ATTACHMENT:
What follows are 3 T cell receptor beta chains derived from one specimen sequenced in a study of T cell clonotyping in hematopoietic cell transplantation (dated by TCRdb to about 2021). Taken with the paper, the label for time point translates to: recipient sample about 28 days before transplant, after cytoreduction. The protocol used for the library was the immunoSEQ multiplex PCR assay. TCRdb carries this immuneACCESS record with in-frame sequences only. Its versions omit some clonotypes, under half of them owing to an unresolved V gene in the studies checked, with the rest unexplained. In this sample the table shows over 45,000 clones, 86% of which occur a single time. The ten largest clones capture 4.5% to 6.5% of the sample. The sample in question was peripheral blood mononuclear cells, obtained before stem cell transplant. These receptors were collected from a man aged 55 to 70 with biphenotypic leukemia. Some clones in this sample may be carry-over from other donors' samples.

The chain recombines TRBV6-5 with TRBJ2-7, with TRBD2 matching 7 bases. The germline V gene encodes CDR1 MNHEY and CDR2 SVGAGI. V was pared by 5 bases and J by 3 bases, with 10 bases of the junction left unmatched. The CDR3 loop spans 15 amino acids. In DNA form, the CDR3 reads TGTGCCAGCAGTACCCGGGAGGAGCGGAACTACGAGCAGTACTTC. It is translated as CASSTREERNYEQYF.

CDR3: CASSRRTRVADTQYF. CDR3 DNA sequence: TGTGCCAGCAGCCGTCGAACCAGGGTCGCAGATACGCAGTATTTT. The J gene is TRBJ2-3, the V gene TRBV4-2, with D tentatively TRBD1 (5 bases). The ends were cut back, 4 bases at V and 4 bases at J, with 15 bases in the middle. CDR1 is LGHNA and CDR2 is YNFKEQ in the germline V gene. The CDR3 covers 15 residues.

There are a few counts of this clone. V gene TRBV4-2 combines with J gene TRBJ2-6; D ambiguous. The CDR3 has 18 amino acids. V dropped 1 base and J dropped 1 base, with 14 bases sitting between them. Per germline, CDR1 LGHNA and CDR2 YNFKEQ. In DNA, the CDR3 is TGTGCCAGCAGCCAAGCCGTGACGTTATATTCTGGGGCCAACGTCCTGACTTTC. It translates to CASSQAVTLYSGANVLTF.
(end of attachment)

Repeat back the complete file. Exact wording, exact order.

What follows are 3 T cell receptor beta chains derived from one specimen sequenced in a study of T cell clonotyping in hematopoietic cell transplantation (dated by TCRdb to about 2021). Taken with the paper, the label for time point translates to: recipient sample about 28 days before transplant, after cytoreduction. The protocol used for the library was the immunoSEQ multiplex PCR assay. TCRdb carries this immuneACCESS record with in-frame sequences only. Its versions omit some clonotypes, under half of them owing to an unresolved V gene in the studies checked, with the rest unexplained. In this sample the table shows over 45,000 clones, 86% of which occur a single time. The ten largest clones capture 4.5% to 6.5% of the sample. The sample in question was peripheral blood mononuclear cells, obtained before stem cell transplant. These receptors were collected from a man aged 55 to 70 with biphenotypic leukemia. Some clones in this sample may be carry-over from other donors' samples.

The chain recombines TRBV6-5 with TRBJ2-7, with TRBD2 matching 7 bases. The germline V gene encodes CDR1 MNHEY and CDR2 SVGAGI. V was pared by 5 bases and J by 3 bases, with 10 bases of the junction left unmatched. The CDR3 loop spans 15 amino acids. In DNA form, the CDR3 reads TGTGCCAGCAGTACCCGGGAGGAGCGGAACTACGAGCAGTACTTC. It is translated as CASSTREERNYEQYF.

CDR3: CASSRRTRVADTQYF. CDR3 DNA sequence: TGTGCCAGCAGCCGTCGAACCAGGGTCGCAGATACGCAGTATTTT. The J gene is TRBJ2-3, the V gene TRBV4-2, with D tentatively TRBD1 (5 bases). The ends were cut back, 4 bases at V and 4 bases at J, with 15 bases in the middle. CDR1 is LGHNA and CDR2 is YNFKEQ in the germline V gene. The CDR3 covers 15 residues.

There are a few counts of this clone. V gene TRBV4-2 combines with J gene TRBJ2-6; D ambiguous. The CDR3 has 18 amino acids. V dropped 1 base and J dropped 1 base, with 14 bases sitting between them. Per germline, CDR1 LGHNA and CDR2 YNFKEQ. In DNA, the CDR3 is TGTGCCAGCAGCCAAGCCGTGACGTTATATTCTGGGGCCAACGTCCTGACTTTC. It translates to CASSQAVTLYSGANVLTF.